Down South

My friend Olivia has been living in the southern city of Dunedin (old Scottish name for Edinburgh) so I added on the Deep South portion to my Stray bus pass. We left a rainy Queenstown on Thursday for a nice long drive to Milford Sound. I let Aerial talk me into the hour and a half cruise through the fjords,m and I can’t argue how spectacular the view was.

Somehow, we caught a stunningly sunny afternoon. It rains 325 days a year typically in the Fjordland region of New Zealand. The mountains were breathtaking, cut at incredibly steep angles by the glacier that now is nothing but a snow cap. Each peak looked like part of a party tent that had the side poles taken down, only the tall middle one held up the canvas of trees, bush and waterfalls. The top meter or two of seawater here is actually fresh water dripping down off the mountains. I’m sure it would be just as cold as the saltwater below.

We cruised back to Gunn’s Camp, a completely isolated spot running on a generator and lacking a telephone. The rooms were refurnished 1930s mining cottages complete with wood-burning stoves and no electric outlets. I had to find new roommates as the other girls I had been bunking with were not coming south and going straight to Christchurch. But Brenna, Adele and I had fun gaping at our surroundings. We went to bed as the sun was setting.

The next day, we woke up at an ungodly 4.30 am to get a few passengers onto the ferry to Stewart Island. Running low on cash after my glacier hike, bungy jump, and other activities, I opted for a relaxing day in Invercargill. At the wharf, we stopped by the lookout in Bluff for some photos. Twin signposts sit at Cape Reinga and at Bluff pointing to cities around the world, and I have photos at both.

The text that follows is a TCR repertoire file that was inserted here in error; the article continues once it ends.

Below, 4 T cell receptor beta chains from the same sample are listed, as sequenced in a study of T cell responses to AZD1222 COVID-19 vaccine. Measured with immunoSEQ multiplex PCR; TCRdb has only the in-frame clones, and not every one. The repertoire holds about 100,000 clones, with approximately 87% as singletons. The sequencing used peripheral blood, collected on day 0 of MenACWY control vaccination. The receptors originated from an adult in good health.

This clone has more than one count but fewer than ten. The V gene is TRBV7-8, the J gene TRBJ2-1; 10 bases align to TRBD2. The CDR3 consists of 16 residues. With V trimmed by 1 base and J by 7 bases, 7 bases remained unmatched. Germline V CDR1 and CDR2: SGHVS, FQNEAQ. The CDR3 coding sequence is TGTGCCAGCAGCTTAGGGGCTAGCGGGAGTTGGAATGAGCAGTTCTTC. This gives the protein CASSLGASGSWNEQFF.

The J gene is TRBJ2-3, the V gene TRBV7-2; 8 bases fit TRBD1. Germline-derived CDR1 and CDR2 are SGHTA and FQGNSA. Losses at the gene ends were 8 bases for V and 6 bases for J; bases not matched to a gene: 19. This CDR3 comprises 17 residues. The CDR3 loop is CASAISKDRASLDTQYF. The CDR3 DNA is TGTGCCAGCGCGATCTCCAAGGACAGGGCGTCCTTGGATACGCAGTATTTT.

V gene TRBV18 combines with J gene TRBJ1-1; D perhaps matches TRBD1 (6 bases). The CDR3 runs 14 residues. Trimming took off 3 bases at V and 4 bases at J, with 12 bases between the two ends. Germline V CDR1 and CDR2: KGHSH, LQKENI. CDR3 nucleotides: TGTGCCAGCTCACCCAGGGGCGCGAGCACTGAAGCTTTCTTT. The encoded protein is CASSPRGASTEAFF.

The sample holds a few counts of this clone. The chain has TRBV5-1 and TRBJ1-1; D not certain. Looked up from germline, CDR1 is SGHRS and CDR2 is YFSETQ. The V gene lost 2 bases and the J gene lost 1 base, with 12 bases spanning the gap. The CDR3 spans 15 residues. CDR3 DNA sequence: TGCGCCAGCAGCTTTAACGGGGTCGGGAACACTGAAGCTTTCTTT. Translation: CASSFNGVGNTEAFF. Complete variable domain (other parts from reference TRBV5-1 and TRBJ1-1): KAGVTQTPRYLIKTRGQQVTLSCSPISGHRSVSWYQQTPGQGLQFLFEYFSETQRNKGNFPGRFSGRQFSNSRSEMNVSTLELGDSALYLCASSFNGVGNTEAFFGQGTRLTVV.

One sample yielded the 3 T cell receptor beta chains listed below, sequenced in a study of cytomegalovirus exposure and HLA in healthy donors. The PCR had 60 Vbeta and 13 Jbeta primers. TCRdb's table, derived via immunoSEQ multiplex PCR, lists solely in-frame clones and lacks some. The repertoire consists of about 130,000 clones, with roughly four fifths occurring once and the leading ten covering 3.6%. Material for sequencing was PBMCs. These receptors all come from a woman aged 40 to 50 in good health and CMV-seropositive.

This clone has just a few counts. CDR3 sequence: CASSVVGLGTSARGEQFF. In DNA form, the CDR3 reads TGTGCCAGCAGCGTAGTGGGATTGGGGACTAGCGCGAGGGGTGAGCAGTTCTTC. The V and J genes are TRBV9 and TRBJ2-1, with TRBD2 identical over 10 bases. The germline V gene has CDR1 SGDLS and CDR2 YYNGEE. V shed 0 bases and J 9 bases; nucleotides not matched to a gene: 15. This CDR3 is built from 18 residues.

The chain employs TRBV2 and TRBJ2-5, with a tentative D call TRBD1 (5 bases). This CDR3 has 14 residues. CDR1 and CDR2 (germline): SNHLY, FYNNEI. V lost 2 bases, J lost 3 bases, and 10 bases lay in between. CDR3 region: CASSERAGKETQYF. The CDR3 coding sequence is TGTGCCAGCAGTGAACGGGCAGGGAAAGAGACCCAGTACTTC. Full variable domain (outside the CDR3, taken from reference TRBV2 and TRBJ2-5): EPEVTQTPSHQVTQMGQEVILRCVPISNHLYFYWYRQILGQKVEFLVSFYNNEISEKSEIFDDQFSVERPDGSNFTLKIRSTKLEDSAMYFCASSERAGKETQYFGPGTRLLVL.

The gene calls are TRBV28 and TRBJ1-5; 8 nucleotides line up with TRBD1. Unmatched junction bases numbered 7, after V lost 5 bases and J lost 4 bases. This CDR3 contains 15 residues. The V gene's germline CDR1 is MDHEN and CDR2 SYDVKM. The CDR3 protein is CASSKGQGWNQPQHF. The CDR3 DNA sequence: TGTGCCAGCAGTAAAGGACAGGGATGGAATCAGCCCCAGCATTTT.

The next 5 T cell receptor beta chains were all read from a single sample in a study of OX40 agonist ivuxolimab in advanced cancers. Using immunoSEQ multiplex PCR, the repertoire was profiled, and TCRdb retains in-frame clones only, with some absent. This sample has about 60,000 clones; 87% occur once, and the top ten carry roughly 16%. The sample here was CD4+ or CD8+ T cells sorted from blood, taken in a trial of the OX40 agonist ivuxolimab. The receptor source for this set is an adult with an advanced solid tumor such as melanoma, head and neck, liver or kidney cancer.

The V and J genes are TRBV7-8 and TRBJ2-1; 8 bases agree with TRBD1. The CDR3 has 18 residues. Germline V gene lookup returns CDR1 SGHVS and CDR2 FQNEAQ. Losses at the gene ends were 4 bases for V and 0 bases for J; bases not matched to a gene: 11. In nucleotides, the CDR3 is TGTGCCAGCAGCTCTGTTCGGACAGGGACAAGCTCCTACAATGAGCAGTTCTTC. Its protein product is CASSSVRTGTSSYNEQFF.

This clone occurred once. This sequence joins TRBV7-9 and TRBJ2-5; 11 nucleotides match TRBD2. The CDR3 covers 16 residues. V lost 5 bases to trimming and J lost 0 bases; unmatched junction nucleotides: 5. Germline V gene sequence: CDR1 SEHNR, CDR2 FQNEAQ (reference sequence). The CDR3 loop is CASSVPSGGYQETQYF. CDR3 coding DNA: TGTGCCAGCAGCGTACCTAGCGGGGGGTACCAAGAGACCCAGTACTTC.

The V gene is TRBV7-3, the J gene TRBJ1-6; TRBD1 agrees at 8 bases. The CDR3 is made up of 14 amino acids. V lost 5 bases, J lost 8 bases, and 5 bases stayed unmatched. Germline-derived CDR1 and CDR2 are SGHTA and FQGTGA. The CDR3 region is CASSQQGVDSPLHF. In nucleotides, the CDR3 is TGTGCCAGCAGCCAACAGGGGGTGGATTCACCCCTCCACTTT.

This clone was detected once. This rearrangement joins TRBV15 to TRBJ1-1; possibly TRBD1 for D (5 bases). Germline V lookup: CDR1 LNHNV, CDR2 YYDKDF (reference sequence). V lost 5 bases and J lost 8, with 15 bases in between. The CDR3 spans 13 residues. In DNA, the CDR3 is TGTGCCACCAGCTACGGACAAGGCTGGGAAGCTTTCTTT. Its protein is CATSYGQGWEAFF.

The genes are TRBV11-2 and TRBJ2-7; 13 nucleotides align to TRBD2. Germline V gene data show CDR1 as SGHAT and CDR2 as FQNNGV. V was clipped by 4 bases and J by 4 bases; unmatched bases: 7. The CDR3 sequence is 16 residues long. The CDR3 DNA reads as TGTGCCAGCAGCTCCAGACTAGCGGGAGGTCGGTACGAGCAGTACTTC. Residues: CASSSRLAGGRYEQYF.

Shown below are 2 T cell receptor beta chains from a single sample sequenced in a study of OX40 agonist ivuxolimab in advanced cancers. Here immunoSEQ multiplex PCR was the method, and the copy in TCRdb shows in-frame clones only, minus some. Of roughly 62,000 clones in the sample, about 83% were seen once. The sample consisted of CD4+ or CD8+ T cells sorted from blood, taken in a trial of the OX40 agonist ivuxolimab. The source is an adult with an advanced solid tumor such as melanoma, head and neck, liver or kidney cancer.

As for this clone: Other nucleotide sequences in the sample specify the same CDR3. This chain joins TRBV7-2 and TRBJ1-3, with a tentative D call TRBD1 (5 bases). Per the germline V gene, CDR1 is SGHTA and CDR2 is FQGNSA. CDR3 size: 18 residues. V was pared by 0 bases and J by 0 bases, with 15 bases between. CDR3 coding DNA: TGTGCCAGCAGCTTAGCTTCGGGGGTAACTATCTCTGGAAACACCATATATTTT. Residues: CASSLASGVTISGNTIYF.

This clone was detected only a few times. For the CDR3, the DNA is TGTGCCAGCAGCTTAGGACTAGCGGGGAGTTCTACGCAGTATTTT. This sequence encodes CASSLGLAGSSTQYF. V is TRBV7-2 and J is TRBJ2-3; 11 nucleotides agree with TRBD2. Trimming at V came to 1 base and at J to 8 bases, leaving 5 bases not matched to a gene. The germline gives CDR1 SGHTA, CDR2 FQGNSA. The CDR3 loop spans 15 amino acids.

After a grocery run and a toasted sandwich for lunch, several of us stayed indoors, avoiding the wind and rain Invercargill is famous for. I watched a few films including Italian award-winning World War II film ‘Life is Beautiful’ and spent all night trying to figure out why ‘Saving Silverman’ was being shown with the title ‘Evil Woman’ on TV3.

I must admit up until this point I was regretting spending the extra money on the deep south add-on to my bus pass. If I had planned a little more, I could have stayed one extra day in Queenstown to rest and recover from my bungy, hang out with my new friends, and taken a cheap express bus straight to Dunedin. I would have saved about $250, enough to bungy a second time.

The drive through the Catlins to Dunedin was quite pretty. Rolling hills dotted with sheep, cattle, and domesticated deer followed a ragged coastline constantly beaten down with harsh winds and heavy ocean waves. We stopped for photos as a beach or two, resting at Curio Bay for lunch. I opted to eat inside the bus and then played among the petrified Kauri trees resting on a cliff with waves crashing across them.

Our last activity was a hike at Florence Hill to see a huge waterfall. One of the girls on the bus fell into the creek trying to climb back from a photo spot. As we pulled into Dunedin, I grabbed some song and band names from her iPod, and said goodbye to the Stray bus. Now that I’ve survived the 18-degree hill up Pitt street to Olivia’s house, I’m happy to have a few days to relax.

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